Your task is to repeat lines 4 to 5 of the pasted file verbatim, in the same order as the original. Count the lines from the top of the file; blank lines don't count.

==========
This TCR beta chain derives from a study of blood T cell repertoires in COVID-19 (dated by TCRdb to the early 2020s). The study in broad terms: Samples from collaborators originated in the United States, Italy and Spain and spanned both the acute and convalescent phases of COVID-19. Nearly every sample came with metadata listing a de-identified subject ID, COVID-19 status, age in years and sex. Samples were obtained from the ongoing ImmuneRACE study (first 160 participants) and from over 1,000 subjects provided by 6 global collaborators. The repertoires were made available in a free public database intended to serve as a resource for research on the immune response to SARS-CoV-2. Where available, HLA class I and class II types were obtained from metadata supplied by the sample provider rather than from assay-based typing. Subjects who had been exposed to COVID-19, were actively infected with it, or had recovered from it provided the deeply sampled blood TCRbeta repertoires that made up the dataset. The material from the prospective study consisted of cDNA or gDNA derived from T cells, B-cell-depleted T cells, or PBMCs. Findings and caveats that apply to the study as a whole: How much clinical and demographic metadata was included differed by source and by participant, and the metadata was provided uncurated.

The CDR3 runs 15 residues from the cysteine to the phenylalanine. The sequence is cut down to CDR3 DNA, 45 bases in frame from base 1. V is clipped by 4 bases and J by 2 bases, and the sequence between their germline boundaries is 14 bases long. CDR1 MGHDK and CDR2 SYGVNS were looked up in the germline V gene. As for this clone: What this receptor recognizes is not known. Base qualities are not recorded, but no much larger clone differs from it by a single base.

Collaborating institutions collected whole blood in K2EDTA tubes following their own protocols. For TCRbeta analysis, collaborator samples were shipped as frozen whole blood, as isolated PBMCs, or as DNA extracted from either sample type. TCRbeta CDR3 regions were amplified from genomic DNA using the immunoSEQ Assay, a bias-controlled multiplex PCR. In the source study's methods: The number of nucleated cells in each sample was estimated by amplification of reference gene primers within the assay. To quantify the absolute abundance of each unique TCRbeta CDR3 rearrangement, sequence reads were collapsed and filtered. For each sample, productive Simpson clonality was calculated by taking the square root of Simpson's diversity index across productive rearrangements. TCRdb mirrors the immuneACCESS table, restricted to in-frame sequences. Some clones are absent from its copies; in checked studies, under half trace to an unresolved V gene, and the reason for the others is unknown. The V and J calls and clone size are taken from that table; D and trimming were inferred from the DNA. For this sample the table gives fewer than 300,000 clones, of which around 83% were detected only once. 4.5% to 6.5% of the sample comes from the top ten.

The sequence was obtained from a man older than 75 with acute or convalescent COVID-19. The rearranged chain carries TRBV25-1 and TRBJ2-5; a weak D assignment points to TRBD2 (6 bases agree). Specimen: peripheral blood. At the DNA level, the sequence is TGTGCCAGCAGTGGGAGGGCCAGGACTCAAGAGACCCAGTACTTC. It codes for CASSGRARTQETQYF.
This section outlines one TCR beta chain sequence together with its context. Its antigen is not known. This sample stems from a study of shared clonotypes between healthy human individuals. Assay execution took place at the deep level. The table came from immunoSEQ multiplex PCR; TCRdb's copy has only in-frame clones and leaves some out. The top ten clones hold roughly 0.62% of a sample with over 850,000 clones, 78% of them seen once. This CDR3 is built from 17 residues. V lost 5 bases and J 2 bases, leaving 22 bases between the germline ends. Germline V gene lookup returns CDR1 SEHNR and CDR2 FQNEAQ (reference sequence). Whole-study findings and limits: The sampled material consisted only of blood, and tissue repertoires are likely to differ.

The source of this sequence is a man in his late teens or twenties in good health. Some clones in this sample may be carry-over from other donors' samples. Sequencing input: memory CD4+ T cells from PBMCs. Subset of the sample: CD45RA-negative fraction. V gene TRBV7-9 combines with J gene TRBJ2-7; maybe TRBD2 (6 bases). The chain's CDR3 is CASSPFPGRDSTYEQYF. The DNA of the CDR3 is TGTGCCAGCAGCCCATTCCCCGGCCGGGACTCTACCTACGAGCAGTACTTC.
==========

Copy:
The sequence was obtained from a man older than 75 with acute or convalescent COVID-19. The rearranged chain carries TRBV25-1 and TRBJ2-5; a weak D assignment points to TRBD2 (6 bases agree). Specimen: peripheral blood. At the DNA level, the sequence is TGTGCCAGCAGTGGGAGGGCCAGGACTCAAGAGACCCAGTACTTC. It codes for CASSGRARTQETQYF.
This section outlines one TCR beta chain sequence together with its context. Its antigen is not known. This sample stems from a study of shared clonotypes between healthy human individuals. Assay execution took place at the deep level. The table came from immunoSEQ multiplex PCR; TCRdb's copy has only in-frame clones and leaves some out. The top ten clones hold roughly 0.62% of a sample with over 850,000 clones, 78% of them seen once. This CDR3 is built from 17 residues. V lost 5 bases and J 2 bases, leaving 22 bases between the germline ends. Germline V gene lookup returns CDR1 SEHNR and CDR2 FQNEAQ (reference sequence). Whole-study findings and limits: The sampled material consisted only of blood, and tissue repertoires are likely to differ.